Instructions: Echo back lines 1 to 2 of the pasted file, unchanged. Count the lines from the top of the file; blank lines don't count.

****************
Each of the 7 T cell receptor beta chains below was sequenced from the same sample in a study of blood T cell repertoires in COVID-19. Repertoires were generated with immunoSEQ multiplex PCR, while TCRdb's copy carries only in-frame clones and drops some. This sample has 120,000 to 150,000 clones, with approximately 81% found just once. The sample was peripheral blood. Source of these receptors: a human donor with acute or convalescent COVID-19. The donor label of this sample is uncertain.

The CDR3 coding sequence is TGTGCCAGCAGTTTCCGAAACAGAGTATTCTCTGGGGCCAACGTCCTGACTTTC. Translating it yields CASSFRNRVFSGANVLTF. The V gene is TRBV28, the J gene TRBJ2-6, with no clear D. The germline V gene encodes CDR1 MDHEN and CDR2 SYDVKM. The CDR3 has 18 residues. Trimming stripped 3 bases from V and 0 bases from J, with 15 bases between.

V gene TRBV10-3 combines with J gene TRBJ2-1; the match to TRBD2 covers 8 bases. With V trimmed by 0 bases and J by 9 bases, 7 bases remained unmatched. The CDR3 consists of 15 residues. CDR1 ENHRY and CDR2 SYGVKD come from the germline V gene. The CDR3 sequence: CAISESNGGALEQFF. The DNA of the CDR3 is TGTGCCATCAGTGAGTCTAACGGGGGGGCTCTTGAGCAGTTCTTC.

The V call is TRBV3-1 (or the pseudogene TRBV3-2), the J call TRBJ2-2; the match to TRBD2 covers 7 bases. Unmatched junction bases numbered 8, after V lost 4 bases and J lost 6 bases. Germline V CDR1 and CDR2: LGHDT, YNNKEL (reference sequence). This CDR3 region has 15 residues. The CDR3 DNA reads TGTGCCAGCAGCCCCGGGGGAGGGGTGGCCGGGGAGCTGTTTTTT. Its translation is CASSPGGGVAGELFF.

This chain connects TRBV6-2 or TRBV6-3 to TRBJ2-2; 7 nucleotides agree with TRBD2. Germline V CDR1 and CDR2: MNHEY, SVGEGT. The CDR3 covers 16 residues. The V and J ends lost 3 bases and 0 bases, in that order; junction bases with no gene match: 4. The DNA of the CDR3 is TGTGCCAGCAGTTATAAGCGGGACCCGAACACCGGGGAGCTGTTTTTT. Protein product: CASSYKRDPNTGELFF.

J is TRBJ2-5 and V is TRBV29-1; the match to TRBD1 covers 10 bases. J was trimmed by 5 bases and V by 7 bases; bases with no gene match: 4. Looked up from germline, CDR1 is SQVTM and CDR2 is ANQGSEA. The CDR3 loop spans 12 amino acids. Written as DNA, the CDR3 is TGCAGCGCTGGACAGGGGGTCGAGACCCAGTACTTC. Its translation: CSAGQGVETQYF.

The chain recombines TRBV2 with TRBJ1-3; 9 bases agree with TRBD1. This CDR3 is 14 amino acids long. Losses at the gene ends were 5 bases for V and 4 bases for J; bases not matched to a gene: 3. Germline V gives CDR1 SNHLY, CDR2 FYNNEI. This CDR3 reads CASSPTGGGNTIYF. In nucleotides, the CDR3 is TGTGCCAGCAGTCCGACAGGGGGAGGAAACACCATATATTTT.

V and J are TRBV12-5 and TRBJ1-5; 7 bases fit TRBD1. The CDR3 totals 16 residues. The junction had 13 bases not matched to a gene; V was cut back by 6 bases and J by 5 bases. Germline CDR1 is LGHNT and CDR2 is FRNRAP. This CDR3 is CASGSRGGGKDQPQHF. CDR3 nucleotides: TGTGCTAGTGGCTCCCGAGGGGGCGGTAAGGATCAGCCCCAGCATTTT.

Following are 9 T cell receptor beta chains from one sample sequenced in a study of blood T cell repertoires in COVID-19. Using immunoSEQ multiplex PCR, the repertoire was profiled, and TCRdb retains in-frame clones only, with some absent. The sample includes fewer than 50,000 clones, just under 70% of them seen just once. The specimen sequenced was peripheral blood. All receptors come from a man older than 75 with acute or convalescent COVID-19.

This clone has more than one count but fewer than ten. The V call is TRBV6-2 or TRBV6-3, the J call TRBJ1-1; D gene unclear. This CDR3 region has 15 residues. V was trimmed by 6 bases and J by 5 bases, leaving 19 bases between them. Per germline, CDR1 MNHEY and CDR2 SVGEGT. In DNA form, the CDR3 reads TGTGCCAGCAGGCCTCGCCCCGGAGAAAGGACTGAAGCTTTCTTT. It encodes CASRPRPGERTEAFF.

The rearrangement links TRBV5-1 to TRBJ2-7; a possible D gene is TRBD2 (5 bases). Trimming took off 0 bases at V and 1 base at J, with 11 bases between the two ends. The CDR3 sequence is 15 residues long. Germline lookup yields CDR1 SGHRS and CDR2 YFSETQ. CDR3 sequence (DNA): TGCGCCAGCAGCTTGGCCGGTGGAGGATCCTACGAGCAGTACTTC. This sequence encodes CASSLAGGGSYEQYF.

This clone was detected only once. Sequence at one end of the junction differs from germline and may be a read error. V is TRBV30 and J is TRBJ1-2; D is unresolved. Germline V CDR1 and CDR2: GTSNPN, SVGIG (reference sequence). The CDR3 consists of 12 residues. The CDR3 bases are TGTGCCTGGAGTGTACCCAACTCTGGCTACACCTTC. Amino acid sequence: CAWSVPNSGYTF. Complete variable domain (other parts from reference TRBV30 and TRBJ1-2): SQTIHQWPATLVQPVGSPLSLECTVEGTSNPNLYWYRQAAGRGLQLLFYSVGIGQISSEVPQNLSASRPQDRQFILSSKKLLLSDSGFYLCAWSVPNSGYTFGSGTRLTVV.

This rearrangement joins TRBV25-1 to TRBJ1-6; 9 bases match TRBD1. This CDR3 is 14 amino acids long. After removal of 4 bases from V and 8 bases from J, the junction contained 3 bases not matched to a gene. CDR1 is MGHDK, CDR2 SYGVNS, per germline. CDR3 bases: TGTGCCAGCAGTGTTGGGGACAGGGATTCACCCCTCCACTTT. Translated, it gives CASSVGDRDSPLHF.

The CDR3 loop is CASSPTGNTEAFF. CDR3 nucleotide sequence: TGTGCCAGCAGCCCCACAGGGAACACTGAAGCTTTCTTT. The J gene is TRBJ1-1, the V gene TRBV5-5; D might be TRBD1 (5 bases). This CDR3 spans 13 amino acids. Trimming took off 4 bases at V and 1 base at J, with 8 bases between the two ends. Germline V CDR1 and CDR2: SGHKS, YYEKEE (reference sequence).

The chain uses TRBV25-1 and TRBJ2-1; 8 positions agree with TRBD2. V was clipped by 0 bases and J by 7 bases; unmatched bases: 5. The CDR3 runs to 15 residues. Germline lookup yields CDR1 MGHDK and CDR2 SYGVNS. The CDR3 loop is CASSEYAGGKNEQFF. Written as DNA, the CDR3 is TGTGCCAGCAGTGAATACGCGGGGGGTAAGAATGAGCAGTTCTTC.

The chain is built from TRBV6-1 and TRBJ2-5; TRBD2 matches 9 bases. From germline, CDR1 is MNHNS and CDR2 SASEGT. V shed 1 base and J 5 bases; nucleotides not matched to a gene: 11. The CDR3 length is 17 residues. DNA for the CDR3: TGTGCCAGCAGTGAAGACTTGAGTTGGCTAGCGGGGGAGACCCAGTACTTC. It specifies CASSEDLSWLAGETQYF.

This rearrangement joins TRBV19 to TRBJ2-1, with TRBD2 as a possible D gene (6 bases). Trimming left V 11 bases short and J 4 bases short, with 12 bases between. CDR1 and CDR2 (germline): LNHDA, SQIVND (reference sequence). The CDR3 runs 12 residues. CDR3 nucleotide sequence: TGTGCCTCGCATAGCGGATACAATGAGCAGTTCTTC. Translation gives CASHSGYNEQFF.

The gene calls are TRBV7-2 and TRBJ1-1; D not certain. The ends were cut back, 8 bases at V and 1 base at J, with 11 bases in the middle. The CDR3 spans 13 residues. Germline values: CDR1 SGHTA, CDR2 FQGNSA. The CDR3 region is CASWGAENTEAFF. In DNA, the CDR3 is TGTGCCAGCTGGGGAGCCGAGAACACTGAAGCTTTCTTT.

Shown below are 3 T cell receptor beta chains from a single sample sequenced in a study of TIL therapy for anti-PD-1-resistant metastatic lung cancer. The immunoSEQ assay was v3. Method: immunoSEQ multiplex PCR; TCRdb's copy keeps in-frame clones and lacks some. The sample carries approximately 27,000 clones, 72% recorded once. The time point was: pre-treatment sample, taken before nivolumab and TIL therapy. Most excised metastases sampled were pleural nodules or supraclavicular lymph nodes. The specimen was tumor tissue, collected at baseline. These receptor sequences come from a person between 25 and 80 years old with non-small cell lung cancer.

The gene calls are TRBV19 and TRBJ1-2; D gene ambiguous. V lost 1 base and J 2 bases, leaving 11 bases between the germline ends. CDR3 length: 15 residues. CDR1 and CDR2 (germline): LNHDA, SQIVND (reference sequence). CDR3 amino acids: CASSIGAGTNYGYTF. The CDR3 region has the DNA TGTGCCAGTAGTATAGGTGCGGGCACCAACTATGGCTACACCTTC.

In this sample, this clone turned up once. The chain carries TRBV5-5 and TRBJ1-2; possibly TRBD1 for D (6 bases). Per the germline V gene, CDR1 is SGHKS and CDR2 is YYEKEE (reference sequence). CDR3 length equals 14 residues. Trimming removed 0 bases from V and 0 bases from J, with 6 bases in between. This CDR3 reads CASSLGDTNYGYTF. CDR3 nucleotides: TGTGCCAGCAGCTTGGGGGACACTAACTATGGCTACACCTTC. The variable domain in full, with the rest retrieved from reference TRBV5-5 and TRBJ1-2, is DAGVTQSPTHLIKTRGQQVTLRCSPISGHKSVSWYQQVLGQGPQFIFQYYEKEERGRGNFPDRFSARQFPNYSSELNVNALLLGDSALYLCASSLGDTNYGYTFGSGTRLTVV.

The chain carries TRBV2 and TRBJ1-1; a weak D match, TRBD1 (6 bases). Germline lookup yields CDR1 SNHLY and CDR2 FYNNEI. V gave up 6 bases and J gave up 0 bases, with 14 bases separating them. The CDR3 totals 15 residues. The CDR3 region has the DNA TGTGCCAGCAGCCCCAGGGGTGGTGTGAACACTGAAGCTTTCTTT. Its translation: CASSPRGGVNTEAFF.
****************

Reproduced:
Each of the 7 T cell receptor beta chains below was sequenced from the same sample in a study of blood T cell repertoires in COVID-19. Repertoires were generated with immunoSEQ multiplex PCR, while TCRdb's copy carries only in-frame clones and drops some. This sample has 120,000 to 150,000 clones, with approximately 81% found just once. The sample was peripheral blood. Source of these receptors: a human donor with acute or convalescent COVID-19. The donor label of this sample is uncertain.

The CDR3 coding sequence is TGTGCCAGCAGTTTCCGAAACAGAGTATTCTCTGGGGCCAACGTCCTGACTTTC. Translating it yields CASSFRNRVFSGANVLTF. The V gene is TRBV28, the J gene TRBJ2-6, with no clear D. The germline V gene encodes CDR1 MDHEN and CDR2 SYDVKM. The CDR3 has 18 residues. Trimming stripped 3 bases from V and 0 bases from J, with 15 bases between.